by Simon Knowles
This post accompanies Simon Knowles 2014 Journal of Victorian Culture article ‘Suburban Identity in Paul Maitland’s Paintings of Cheyne Walk’. You can download a copy of this article here.
The rapid growth of London’s suburbs during the latter half of the nineteenth century was viewed by the Victorians as an extremely mixed blessing. As a signifier of the entrepreneurial spirit of the middle class, coupled to the high moral value placed upon domestic privacy and family life, there was cause for optimism, even celebration for a form of urban life that seemed to offer an escape from the social problems, pollution and overcrowding of the centre. But the suburb was also viewed with anxiety and suspicion, a place whose privileged social identity was problematized by working class encroachment, architectural monotony and a disengagement from the city’s cultural life. Clearly the scale and speed of this development demanded attention, but how was a place capable of carrying so many conflicting social, economic and cultural identities to be defined and understood? Towards the end of the century a small number of artists turned their attention to this difficult subject, including Paul Maitland, whose paintings of Cheyne Walk, produced during the 1880s and early 1890s, made a significant contribution to this debate and which I discuss in detail in ‘Suburban Identity in Paul Maitland’s Paintings of Cheyne Walk’.
Maitland was a member of a short-lived movement known as the London Impressionists, whose distinct identity was established through a group show held at the Goupil Gallery in 1889. In the accompanying catalogue essay, fellow group member Walter Sickert, reflecting the influence of James McNeill Whistler, argued that the contemporary artist in his search for the beauty of modern life, need look no further than the four mile radius around London’s centre. As a long term resident of Chelsea, Maitland responded to this call by focusing on a subject with which he had a deeply felt personal connection, using the aesthetic priorities of Impressionism as a means to formulate a very particular response to the problem of defining the rapidly shifting landscape of suburban identity.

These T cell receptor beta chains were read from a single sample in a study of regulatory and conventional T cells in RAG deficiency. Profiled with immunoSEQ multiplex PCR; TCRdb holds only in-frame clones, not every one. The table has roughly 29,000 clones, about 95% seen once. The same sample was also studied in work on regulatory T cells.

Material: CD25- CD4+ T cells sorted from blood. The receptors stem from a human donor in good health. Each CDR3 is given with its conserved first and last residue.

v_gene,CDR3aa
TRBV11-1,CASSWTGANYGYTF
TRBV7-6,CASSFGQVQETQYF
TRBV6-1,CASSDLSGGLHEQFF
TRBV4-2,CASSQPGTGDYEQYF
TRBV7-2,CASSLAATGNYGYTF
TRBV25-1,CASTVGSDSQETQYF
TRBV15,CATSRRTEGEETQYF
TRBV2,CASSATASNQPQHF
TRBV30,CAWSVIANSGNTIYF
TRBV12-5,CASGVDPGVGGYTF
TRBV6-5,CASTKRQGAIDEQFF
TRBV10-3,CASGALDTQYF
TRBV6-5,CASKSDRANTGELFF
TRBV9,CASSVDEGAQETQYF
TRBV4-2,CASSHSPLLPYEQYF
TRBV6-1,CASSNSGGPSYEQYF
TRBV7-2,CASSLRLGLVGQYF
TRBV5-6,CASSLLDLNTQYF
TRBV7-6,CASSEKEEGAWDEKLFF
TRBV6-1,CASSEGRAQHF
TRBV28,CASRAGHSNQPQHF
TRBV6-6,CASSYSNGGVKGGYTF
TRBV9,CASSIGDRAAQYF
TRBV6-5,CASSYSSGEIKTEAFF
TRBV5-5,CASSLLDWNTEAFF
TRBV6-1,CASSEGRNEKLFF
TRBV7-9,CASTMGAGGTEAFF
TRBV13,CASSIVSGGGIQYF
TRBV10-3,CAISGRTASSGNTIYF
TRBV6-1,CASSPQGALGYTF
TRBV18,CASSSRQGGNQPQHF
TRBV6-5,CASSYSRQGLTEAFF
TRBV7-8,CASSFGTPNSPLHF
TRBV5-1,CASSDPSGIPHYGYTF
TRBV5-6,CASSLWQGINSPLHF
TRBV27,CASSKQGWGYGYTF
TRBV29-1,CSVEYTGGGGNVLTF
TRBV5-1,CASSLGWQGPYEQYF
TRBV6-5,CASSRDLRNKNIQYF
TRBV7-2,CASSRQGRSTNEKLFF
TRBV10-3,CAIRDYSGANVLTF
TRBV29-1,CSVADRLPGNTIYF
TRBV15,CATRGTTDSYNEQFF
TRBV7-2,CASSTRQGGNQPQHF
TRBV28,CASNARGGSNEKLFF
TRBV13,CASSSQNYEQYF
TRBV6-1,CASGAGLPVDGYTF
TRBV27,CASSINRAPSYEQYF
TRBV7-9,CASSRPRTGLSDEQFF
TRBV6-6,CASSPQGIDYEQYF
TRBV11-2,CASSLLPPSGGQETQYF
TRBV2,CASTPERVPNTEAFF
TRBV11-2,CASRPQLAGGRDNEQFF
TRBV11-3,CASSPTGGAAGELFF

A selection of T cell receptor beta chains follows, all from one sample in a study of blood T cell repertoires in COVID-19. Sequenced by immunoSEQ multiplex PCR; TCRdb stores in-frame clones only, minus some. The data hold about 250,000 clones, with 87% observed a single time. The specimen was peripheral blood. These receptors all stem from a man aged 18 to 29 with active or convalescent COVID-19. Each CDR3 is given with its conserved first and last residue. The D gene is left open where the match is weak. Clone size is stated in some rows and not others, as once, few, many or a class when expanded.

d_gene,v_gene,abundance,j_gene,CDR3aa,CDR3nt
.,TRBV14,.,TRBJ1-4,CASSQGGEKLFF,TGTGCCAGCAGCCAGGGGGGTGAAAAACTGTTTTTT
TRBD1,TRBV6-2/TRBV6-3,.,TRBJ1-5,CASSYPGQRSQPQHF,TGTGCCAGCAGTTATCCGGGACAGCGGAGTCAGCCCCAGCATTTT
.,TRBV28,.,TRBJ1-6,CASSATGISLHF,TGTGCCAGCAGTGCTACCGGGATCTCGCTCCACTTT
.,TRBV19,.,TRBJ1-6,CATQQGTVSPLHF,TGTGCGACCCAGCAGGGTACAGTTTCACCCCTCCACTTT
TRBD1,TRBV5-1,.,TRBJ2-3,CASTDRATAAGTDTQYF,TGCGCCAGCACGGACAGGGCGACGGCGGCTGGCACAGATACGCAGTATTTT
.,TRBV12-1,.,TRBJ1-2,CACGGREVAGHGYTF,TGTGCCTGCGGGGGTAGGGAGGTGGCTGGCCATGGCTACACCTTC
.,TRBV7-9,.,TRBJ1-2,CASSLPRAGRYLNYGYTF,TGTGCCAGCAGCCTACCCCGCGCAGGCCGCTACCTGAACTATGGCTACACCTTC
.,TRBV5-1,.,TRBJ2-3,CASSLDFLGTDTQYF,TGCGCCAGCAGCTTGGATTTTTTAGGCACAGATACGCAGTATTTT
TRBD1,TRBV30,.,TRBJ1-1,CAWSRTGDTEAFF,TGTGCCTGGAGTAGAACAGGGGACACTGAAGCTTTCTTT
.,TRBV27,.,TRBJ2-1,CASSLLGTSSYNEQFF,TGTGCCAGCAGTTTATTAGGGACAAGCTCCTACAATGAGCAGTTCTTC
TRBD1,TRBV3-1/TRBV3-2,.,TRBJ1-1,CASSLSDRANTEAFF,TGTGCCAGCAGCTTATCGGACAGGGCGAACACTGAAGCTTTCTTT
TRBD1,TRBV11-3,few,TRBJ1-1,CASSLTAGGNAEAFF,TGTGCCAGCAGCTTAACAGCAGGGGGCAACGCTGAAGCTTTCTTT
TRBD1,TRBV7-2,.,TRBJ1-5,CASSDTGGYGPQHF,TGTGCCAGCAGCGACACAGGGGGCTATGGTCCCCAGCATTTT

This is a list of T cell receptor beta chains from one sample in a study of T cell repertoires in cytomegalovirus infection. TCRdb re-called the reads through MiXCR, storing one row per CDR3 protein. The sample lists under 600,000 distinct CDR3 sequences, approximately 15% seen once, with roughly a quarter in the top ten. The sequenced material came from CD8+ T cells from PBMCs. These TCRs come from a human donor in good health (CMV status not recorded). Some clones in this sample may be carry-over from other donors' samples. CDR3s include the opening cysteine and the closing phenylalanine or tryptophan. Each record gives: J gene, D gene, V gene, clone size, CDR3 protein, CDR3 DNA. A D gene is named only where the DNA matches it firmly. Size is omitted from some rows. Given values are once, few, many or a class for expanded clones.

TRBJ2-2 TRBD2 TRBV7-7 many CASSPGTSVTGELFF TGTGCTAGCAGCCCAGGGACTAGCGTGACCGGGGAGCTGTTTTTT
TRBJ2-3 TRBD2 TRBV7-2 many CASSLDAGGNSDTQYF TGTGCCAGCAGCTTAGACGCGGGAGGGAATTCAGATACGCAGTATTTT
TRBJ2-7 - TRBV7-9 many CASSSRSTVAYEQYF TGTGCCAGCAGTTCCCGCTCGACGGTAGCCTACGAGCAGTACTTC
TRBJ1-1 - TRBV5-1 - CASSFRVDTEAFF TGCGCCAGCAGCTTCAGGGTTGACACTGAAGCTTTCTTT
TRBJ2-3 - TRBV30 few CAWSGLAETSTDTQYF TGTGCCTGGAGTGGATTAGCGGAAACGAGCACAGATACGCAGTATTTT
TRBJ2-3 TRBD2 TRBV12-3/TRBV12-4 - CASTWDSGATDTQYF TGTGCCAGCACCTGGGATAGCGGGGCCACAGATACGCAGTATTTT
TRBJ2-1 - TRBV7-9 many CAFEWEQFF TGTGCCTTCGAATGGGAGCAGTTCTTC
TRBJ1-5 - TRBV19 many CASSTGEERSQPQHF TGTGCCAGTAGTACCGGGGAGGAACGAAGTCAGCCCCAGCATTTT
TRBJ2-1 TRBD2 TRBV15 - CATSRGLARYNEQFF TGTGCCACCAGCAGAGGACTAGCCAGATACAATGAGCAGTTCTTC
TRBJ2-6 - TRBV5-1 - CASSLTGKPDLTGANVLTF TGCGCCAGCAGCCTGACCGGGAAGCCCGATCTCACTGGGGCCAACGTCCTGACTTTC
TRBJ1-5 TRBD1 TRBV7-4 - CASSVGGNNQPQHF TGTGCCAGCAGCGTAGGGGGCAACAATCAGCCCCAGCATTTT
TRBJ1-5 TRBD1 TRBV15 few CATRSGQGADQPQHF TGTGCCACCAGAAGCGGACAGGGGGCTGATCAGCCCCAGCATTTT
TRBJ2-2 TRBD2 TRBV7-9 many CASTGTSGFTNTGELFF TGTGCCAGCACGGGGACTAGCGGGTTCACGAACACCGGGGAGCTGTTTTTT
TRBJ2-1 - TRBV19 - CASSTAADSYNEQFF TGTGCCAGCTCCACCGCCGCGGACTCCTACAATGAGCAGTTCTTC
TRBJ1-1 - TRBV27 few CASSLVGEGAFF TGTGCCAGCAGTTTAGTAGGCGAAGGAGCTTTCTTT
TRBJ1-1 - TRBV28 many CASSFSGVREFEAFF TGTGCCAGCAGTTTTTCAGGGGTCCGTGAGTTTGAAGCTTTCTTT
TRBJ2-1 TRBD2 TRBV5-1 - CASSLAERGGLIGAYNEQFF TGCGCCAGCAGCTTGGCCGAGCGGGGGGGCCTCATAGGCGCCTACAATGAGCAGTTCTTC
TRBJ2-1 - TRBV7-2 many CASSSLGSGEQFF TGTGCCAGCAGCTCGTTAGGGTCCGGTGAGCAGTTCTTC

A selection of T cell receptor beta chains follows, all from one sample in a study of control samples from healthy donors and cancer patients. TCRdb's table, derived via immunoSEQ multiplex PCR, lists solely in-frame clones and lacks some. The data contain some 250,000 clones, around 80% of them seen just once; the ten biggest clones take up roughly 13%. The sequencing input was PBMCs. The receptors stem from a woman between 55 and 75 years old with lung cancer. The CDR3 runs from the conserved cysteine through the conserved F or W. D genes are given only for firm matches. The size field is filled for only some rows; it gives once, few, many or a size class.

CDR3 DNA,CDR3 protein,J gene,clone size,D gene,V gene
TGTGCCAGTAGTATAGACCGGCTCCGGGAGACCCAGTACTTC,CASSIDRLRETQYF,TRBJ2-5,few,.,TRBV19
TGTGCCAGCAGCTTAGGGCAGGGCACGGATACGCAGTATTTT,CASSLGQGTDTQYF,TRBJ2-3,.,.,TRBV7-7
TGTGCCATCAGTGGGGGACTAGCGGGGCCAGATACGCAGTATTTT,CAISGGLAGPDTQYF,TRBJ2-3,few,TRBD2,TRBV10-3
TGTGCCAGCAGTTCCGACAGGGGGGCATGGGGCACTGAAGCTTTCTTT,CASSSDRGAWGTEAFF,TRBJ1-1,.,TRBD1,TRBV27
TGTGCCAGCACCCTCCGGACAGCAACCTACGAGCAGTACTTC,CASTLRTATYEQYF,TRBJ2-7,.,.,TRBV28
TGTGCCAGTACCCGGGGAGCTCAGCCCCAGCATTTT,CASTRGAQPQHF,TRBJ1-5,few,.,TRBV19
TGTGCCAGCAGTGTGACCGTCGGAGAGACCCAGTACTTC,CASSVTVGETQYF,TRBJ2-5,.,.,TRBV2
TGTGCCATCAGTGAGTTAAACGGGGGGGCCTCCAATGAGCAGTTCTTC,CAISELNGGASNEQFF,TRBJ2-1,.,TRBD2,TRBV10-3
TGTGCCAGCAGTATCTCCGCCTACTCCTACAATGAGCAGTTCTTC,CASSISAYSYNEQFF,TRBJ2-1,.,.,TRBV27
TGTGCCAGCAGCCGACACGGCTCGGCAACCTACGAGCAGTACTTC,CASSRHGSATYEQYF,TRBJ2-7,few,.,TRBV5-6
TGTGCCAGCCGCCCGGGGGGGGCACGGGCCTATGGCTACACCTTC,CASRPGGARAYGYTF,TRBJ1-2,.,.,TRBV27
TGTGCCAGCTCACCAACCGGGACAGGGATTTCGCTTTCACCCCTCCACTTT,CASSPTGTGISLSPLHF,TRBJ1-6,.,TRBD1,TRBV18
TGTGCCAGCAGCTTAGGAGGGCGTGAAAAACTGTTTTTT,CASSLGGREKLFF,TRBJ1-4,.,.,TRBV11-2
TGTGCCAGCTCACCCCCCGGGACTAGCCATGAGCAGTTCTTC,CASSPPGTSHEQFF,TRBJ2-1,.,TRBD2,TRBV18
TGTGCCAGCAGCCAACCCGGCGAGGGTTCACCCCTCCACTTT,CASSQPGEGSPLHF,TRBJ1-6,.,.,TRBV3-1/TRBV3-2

Situated in one of London’s most famous suburbs, Cheyne Walk hardly conformed to the stereotype of the anonymous suburban street. As one of the city’s most popular riverside promenades, it was well known for its picturesque aspect and for its historical associations with the aristocracy whose large palaces had once lined this section of the river. During the eighteenth and nineteenth century this place identity had been further elaborated by the extensive number of well established writers and artists who chose to settle on this street: including J. M. W. Turner, Dante Gabriel Rossetti, Thomas Carlyle (living on Cheyne Row) George Eliot and Whistler. The large Queen Ann houses at the eastern end of the Walk had, over the years, proved particularly popular. And yet it was precisely these well established, but atypical aspects, of this suburban street that Maitland chose to ignore. Passing over these grand houses, with their artistic associations, his interest was drawn primarily to the rows of small shops, and pubs at the poorer western end of Cheyne Walk. Ignoring the picturesque church he painted the boatyard and the newly laid out park on the recently opened embankment, whose presence and function further endorsed Chelsea’s full integration into the spatial fabric of the city.
While local historians, guidebook writers and even novelists such as George Gissing, attempted to rescue Chelsea from a potentially problematic present – measured by urban redevelopment and a dramatic increase in its population – by resurrecting its historical identity as ‘the village of palaces’ , Maitland’s visual focus was very much on the present and on Chelsea’s recently established identity as an inner suburb. In a visual essay that still resonates with contemporary conceptions of the ordinariness of suburban experience, Maitland’s simple and unaffected paintings elevated those very characteristics of the mundane and the everyday, which, for many of his contemporaries, marked out the suburb as a subject unworthy of attention. 
 Contemporary with Maitland’s paintings was a book produced by local historian Alfred Beaver whose title, Memorials of Old Chelsea: A New History of the Village of Palaces (1892) explicitly stated his interest in reconstructing Chelsea’s place identity by calling up on its historical associations with the aristocracy.
 To view two further paintings of Cheyne Walk by Paul Maitland please use the following links. For Paul Maitland, Barges, Chelsea Riverside, the ‘Eighties (c. 1885-90, oil on wood, London: Tate Britain), go to: http://www.e.tate.org.uk/art/artworks/maitland-barges-chelsea-riverside-the-eighties-n05879
For Paul Maitland, Cheyne Walk: The Corner of Beaufort Street (n.d., oil on wood. London: Tate Britain), go to: http://www.e.tate.org.uk/art/artworks/maitland-the-gardens-chelsea-embankment-t03625